The Manhattan Project

University Involvement in the Manhattan Project

Emilio Segrè

Richard Rhodes: This will be a tape of an interview with Doctor Segrè. That's E-m-i-l-i-o, S-e-g-r-e at his home in Lafayette, California on the 29th of June 1983. 

I have been, for example, through the Oppenheimer Papers, I’ve been through the [Leo] Szilard Papers in La Jolla. All of the books, most of the books have errors of one kind or the other.

Segrè: The Oppenheimer Papers, I have never gone through, but you have seen the letters of Oppenheimer?

John Wheeler's Interview (1965)

Stephane Groueff: So I think the best thing is just talk. So if you want to start from the beginning and tell me a little bit about yourself, Dr. Wheeler, and where you come from and a few words about your career, and how you happen to get involved with the atomic project.

John Wheeler: Well I would say that my most important decision I ever took was to go to work with Niels Bohr. I remember writing the fellowship application when I was twenty-one years old to go to work with him because—

David Kaiser's Interview

 

Cindy Kelly: I’m Cindy Kelly, Atomic Heritage Foundation, and it's Monday, September 8, 2014. I’m at the campus of the Massachusetts Institute of Technology, MIT, with David Kaiser. The first thing I’d like him to do is tell us his name and spell it.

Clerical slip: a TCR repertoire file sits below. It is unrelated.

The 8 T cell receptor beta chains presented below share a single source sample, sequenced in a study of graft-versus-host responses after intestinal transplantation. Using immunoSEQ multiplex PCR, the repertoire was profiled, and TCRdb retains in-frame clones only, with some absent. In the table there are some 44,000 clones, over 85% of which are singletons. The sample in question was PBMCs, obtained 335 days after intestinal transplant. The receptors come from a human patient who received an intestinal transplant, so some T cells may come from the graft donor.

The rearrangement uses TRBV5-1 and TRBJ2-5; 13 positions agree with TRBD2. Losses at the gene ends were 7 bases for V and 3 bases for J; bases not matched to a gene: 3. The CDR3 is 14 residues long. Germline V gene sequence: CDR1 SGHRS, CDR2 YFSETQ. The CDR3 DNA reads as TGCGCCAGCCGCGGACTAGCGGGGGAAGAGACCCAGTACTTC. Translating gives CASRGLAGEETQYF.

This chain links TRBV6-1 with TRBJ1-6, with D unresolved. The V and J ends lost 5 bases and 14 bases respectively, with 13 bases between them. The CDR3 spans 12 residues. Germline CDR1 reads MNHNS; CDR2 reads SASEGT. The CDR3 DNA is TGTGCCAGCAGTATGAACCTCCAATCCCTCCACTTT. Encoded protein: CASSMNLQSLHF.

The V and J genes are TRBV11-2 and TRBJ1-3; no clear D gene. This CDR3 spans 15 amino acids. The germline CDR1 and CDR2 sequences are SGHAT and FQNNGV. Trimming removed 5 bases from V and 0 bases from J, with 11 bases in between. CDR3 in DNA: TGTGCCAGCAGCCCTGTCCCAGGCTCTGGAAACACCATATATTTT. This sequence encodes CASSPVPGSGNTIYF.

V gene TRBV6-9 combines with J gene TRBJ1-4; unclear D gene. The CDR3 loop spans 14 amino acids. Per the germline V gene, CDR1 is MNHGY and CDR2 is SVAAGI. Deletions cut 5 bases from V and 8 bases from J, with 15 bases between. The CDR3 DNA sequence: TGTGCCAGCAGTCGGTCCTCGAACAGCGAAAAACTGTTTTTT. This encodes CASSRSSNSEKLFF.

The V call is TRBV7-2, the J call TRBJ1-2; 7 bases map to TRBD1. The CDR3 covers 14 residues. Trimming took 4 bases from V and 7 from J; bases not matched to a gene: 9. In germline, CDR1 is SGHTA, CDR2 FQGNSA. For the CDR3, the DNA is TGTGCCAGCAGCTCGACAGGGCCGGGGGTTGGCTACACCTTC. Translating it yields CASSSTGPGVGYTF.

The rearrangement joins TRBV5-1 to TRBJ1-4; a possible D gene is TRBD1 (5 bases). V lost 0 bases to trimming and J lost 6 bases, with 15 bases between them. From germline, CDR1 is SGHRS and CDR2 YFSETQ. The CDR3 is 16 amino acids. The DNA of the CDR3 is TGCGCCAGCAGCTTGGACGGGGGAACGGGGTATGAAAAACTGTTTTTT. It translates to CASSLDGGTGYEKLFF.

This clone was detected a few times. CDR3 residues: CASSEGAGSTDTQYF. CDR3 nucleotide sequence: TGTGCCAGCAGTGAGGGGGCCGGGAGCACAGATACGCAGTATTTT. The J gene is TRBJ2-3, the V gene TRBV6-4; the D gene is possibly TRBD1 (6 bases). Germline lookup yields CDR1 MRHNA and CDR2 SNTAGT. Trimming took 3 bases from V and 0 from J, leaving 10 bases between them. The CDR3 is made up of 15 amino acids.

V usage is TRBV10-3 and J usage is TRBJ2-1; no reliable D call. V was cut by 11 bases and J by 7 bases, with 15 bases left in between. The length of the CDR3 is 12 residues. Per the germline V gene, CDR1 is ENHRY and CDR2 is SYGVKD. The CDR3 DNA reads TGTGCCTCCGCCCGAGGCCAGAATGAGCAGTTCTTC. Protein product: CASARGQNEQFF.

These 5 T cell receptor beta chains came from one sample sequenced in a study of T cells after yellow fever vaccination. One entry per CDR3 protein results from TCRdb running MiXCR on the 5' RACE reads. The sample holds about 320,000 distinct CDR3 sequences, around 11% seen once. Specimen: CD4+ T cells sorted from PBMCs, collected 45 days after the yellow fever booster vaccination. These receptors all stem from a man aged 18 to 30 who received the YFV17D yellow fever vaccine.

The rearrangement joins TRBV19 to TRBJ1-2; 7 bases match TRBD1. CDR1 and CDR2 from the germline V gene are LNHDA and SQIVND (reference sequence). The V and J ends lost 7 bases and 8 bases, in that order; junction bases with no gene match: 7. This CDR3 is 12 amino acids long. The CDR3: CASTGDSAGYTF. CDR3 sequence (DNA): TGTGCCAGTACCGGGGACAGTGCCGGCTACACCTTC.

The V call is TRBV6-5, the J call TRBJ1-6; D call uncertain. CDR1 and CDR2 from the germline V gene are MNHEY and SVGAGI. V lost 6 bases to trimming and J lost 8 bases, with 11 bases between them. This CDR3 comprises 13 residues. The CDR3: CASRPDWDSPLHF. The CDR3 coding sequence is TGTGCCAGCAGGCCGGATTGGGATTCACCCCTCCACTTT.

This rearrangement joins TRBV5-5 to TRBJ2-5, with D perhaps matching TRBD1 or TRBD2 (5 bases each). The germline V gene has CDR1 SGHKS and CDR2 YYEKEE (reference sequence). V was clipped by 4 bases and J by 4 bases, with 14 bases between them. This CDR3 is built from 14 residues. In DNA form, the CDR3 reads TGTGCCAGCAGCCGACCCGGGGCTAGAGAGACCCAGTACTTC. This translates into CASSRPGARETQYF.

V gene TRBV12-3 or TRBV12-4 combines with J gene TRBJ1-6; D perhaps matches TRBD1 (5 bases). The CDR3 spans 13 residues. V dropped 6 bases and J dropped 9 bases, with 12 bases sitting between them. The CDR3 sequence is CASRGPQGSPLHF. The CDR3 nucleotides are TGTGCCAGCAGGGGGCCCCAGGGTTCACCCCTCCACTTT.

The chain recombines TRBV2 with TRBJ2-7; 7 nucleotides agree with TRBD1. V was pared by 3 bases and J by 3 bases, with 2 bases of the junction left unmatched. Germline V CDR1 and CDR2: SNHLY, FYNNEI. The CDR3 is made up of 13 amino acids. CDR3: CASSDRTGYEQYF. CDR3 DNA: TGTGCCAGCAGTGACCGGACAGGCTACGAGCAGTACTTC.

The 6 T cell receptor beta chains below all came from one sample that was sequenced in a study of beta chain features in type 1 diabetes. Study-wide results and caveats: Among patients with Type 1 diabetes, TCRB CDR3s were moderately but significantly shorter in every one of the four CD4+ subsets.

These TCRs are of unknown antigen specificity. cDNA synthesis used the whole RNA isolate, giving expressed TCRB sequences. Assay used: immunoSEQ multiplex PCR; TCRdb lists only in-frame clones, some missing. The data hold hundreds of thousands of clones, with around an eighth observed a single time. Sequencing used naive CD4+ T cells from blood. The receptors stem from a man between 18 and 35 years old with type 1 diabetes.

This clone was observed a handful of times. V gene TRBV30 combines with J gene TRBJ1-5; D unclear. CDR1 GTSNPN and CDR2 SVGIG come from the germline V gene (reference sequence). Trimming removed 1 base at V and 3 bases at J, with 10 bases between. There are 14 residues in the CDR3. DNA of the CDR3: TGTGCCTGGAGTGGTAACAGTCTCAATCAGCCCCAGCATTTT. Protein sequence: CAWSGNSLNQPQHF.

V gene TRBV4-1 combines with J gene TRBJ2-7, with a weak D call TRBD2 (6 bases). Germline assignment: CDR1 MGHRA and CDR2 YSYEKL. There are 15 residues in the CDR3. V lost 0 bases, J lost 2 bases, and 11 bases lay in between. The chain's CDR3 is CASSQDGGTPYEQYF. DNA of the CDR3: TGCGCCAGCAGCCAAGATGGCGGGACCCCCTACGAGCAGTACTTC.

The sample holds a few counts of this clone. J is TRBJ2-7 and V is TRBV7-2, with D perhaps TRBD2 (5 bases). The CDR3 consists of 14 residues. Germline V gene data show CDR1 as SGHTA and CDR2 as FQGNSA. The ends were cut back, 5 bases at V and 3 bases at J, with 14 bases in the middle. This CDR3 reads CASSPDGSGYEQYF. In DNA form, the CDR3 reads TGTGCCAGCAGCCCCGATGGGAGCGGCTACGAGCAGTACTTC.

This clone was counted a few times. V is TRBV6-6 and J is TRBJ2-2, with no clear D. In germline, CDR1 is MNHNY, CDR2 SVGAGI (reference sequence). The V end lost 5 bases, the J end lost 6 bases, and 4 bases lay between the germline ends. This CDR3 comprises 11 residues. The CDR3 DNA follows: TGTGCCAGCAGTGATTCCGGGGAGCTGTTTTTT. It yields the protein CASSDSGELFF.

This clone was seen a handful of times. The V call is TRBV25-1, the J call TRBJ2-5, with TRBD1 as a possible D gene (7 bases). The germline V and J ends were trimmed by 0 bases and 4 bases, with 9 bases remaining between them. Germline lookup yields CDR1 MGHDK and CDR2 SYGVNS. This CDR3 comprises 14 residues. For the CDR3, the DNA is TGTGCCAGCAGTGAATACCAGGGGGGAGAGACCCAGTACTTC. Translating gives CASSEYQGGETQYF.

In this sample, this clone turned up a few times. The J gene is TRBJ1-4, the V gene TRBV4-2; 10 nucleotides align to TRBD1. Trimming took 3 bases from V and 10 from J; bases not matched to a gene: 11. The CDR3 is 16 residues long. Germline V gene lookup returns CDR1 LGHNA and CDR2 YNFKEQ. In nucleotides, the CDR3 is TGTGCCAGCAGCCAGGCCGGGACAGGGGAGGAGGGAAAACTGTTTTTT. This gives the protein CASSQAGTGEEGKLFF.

David Kaiser: My name is David Kaiser. The last name is K-A-I-S-E-R.

Kelly: Great. And tell us your role here at MIT.

Lawrence S. Myers, Jr.'s Interview

Cindy Kelly: I’m Cindy Kelly, Atomic Heritage Foundation, and it is Wednesday, July 22, 2014. Today I’m with Lawrence S. Myers, Jr. to talk about his Manhattan Project experience. I would like to start by asking Larry to tell me his full name and spell it please. 

Lawrence Myers: My full name, Lawrence Stanley Myers, Jr. L-A-W-R-E-N-C-E, S-T-A-N-L-E-Y, M-Y-E-R-S. I’m not sure I know how to spell “Junior.” It’s just J-R. 

Crawford Greenewalt's Interview

Crawford Greenewalt: My first contact was to go out to Chicago with a very large group of people and I have forgotten how many there were, perhaps fifteen or twenty as I recall, it may have been less than that. That is surely in the record too, where we were all exposed to this Chicago development.

Stephane Groueff: By whom?

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